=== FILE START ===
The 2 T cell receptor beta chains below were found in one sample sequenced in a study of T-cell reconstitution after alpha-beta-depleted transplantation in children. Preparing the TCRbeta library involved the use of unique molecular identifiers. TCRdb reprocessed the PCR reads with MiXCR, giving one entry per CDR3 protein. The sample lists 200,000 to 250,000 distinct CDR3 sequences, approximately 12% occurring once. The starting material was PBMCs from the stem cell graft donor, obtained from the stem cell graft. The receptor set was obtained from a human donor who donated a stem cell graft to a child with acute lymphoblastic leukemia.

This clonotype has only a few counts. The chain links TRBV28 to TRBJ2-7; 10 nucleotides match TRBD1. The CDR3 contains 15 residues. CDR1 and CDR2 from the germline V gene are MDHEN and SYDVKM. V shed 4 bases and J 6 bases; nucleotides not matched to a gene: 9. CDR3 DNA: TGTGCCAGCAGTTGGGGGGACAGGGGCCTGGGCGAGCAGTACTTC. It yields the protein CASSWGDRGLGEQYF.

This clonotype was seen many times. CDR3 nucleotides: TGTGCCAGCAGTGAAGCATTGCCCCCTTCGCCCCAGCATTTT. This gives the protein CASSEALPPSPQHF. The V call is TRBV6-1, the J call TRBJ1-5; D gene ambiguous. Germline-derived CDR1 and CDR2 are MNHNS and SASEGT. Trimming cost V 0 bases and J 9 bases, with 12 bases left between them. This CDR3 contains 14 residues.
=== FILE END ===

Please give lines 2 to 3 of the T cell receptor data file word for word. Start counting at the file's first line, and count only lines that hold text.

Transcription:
This clonotype has only a few counts. The chain links TRBV28 to TRBJ2-7; 10 nucleotides match TRBD1. The CDR3 contains 15 residues. CDR1 and CDR2 from the germline V gene are MDHEN and SYDVKM. V shed 4 bases and J 6 bases; nucleotides not matched to a gene: 9. CDR3 DNA: TGTGCCAGCAGTTGGGGGGACAGGGGCCTGGGCGAGCAGTACTTC. It yields the protein CASSWGDRGLGEQYF.

This clonotype was seen many times. CDR3 nucleotides: TGTGCCAGCAGTGAAGCATTGCCCCCTTCGCCCCAGCATTTT. This gives the protein CASSEALPPSPQHF. The V call is TRBV6-1, the J call TRBJ1-5; D gene ambiguous. Germline-derived CDR1 and CDR2 are MNHNS and SASEGT. Trimming cost V 0 bases and J 9 bases, with 12 bases left between them. This CDR3 contains 14 residues.